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Where Timber Frame and Floors Meet - Best Practice   -   23rd May 2012

Where Timber Frame and Floors Meet   -   Best Practice

Your Risk and Cost Considerations

The way in which timber frame construction and SIPS construction integrate with concrete foundations and floors is flawed. Reliance is placed on a number of separate elements working together as one, but they are actually unconnected so the resultant build detail cannot provide optimum functionality.  

At ground level the operative is required to establish three protective dpc’s: One in the outer skin, one in the inner skin and the oversite membrane. But continuous protection requires all three to be linked, and failure to do so means the build detail has three principal weaknesses. 

The three principal weaknesses are damp ingress, hygroscopic absorption and contaminated land gases entering the building envelope. 

How the last of these weaknesses is best eliminated is currently the subject of the review of Part C of the Building Regulations which is focussed on making new buildings safer for the inhabitants. 

The inner skin dpc relies on correct placement to act as a barrier against rising damp. The oversite membrane does not physically link up but merely terminates adjacent to the dpc by turning up against the inner skin. Consequently, contaminated land gases can enter the building envelope via the most common entry point – the floor/wall junction. There is no connected protection and settlement and movement cracking occurs - albeit often hidden under the skirting. Pending the placement accuracy of the inner skin dpc, this is also the area where dampness can be experienced if the inner skin dpc positioning is inaccurate. But contaminated land gases can also enter by rising up through the cavity and the current Part C consultation data refers to oversite membranes linking with protection in the wall. By having separate dpc’s in the inner and outer skins, there is nothing to address the cavity when building the conventional way. 

The alternative approach offered by Cavity Trays Ltd is called the Type TFC – Timber Frame Cavitray. It combines the inner and outer skin dpc requirements and does so in a way that offers several important accompanying benefits. The one-placement - one-solution Type TFC establishes unpunctuated protection. 

It protects the outer skin and then rises transversing the cavity and at a higher level projects inwardly. The inward projection extends through and beyond the inner skin, providing substantial inboard presence to unite horizontally with the oversite membrane. All the separate unconnected weak areas associated with separate dpc’s are eliminated.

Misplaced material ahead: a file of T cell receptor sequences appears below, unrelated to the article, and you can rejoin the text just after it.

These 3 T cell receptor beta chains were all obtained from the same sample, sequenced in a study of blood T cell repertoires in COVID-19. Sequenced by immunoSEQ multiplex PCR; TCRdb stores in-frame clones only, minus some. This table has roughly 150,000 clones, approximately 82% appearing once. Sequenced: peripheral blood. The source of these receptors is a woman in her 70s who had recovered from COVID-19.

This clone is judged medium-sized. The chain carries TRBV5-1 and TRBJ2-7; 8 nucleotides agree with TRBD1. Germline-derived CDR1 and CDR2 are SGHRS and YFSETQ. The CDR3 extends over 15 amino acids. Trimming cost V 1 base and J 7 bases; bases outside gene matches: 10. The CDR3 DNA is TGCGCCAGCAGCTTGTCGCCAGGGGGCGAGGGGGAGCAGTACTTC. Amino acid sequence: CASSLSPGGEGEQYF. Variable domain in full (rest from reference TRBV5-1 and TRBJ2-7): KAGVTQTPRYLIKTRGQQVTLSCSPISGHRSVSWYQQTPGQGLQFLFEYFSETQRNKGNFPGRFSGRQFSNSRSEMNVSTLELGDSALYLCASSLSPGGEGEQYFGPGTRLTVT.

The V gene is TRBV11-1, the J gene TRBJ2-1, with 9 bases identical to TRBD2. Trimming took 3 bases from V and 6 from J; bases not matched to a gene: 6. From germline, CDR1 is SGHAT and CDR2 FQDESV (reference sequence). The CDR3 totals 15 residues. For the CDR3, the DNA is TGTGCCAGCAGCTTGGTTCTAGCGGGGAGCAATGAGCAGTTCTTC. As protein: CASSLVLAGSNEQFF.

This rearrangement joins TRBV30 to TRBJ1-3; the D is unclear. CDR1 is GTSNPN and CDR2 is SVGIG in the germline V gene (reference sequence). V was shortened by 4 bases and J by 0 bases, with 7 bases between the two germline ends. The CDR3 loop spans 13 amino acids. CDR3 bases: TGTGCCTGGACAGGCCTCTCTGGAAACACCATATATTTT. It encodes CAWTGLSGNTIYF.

The arrangement also arrests rising contaminated gases from progressing upwardly in the cavity. Instead they are safely discharged out of the wall via cavibricks located below TFC level around the base of the building. The cavity spanning portion means water penetrating the building envelope at higher level is arrested on top of the barrier where caviweeps located in various perp joints provide evacuation routes. This arrangement eliminates volume pooling within the base of the cavity, and this can be advantageous if the land under the building offers poor drainage or is of rock or has a high water table. 

Within the cavity the Type TFC profile has a vertical projection that locates against the inner timber frame skin. Apart from aiding optimum placement, this laps and covers the timber that frequently remains partly exposed to the cavity along the bedding course. Hygroscopic exposure of the timber to the usual cavity moisture is thus prevented. 

By combining the dpc requirements for both masonry skins with a cavity barrier that extends upwardly and inwardly, the resultant Type TFC provides functionality, an improved standard of build detail and an arrangement that offers greater protection against contaminated land gases. 

The Type TFC is manufactured from gas-grade resistant Petheleyne in various profiles. The inboard projection can also be cranked to suit different floor/slab arrangements. Profiles are semi-rigid and supported with a range of preformed angles and steps to suit. Adjoining sections link using gas-grade anchoring strip.  Non-standard profiles and angles are normally available within five days.      

The current main technical manual of Cavity Trays Ltd is number 22.

Details of the Type TFC are on page 30 in the current Book of Wise Decisions / Best Practice Guide, volume 40.

Cavity Trays Limited   Administration Centre  Yeovil  Somerset  BA22 8HU               

T: 01935 474769 

F: 01935 428223    

enquiries@cavitytrays.co.uk

www.cavitytrays.co.uk        

 

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